Re: iMX6 EOMA-68 CPU Card
On Thu, Feb 28, 2013 at 09:54:59PM +0000, Luke Kenneth Casson Leighton wrote:
> they do have to be that different. just changing from a phillips
> audio chip to an Akai 4641, it's like... utterly, utterly, 100%
> different. there *are* no standards. *everything* is different.
> even the philips audio chip that was being used in 2 different devices
> was used by one company with its I2S interface (which of course went
> onto different I2S interfaces i.e. different pins) but the other
> company chose to use it in a different mode.
> HTC also decided that the standard (internal, non-accelerated
> frame-buffer) LCD interface was too slow, so they used an Imagination
> (ATI) accelerated and memory-mapped low-power GPU for a few revisions.
> when i contacted people on arm-linux and said "i'm doing kernel
> development for a PXA270 and am having a bit of trouble bringing up
> the LCD on the GPU" they went "unf?? wtf?? suuurelyyyy you just
> initialise the PXA270's LCD lines, riiiight?"
> the HTC Universal was just... unbelievable. there were over 192 GPIO
> lines. 110 of them were on the PXA270 (every single one of them was
> needed). 64 on a separate ASIC chip which HTC developed specifically
> for the purpose of extending the GPIO for processors that had limited
> pins. and because even that wasn't enough, an additional *sixteen*
> GPIO lines which were actually on the GSM/3G Ericsson Radio chipset
> also had to be used.
> so if you wanted to set the camera light on, or activate "car phone"
> audio mode, you had to send an AT command over the USB-serial line in
> order to do it! which meant that you actually had to bring up the
> GSM/3G modem before doing anything with those 16 GPIOs.
I think I am going to pretend cell phones don't exist. No wonder Android
updates never happen for most phones when manufacturers make them all
that different. I suppose it would make them cost more to try and make
them more consistent, and cost matters to such devices more than the
savings in development time if they were more similar.
> this is why, basically, the development of gnu/linux OSes like debian
> for ARM embedded devices is, um... a bit slow on the uptake, shall we
> say. you start by pulling someone else' kernel code [and spend 2-3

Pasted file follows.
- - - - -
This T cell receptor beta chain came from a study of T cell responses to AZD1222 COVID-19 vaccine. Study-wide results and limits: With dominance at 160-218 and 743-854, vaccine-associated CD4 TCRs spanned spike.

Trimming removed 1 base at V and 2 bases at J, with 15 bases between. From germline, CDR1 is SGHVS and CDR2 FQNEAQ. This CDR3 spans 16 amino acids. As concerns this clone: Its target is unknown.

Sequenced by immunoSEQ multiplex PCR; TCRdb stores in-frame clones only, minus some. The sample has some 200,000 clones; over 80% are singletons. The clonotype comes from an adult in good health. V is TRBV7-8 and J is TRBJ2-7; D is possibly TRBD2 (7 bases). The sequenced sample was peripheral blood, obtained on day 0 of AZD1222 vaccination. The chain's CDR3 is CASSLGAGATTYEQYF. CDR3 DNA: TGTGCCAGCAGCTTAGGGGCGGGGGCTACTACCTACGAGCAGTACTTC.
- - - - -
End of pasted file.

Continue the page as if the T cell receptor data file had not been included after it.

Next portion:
> weeks working through it], or more likely you begin by
> reverse-engineering the hardware [expect that to take 2 to 36 months
> depending on complexity of the device].
> development of any board is an absolute 100% custom-job, costing
> usually around $10k for the board (in the EU and the US it's more like
> $50 to $150k) and you can if you are careful get away with around $6k
> for the casework (for a simple device). it could however be more like
> $100k or above (see openpandora for an example as to why that is).
> with x86 hardware, we simply don't see any of this. it's behind the
> BIOS, or it's a USB Bus device. or it's a PCI bus device. or it's a
> PCIe bus device.
> when was the last time *anyone* programmed the GPIO lines of an x86
> motherboard? can you get datasheet information from any of the
> motherboard manufacturers on how to program the GPIO? do there
> actually exist any linux kernel drivers that allow you to change or
> read the state of those internal header pins you see on x86
> motherboards? if they do i will fall off my chair [it's quite a long
> way, it's a bar stool].
Ehm, yes you can, and not very long ago. Some people have Atom processors
that have GPIO lines used for things. I would also suspect a number of
things in laptops are done with GPIOs, but hidden behind the BIOS/ACPI
gpio-pch.c: Intel EG20T PCH GPIO pin driver. Current chipset for
Whether there are GPIO pins on a normal PC motherboard, well maybe not,
but there could be.
> when was the last time - apart from the fan, battery and temperature
> sensors - that anyone programmed an I2C bus device driver on linux for
> an x86 motherboard?
Well eeproms too for memory identification, and DDC for monitor
> many people - linus included - just have absolutely no f*****g clue
> how hardware-specific ARM embedded development actually is. nor how
> irrelevant one ARM fabless semi's products are to any other fabless
> semi's products, at a kernel level.
I guess it becomes a conflict between people like me that want a device
to be supported long term by having it supported in the mainline kernel
and easy to support with a standard distribution long term, versus the
cell phone and tablet makers that want to ship a new fancy device as
quickly as possible and then go on the the next device, after which there
is no reason for them to give a shit about what the end user might like
(they should buy the next model after all if they want an upgrade.
The Phone has the features promised at time of sale after all).
So I can see why makers of cell phones and tablets just don't care.
There probably isn't much benefit to them. On the other hand makers of
servers and single board computers (who would want other device makers
to buy their SBC for use in other products), should care since you are
expecting longer term use and development to take place on such systems,
and maintaining things outside the Linus's kernel tree is just a huge
hassle long term. For those having more consistent methods and less
random custom stuff would really help.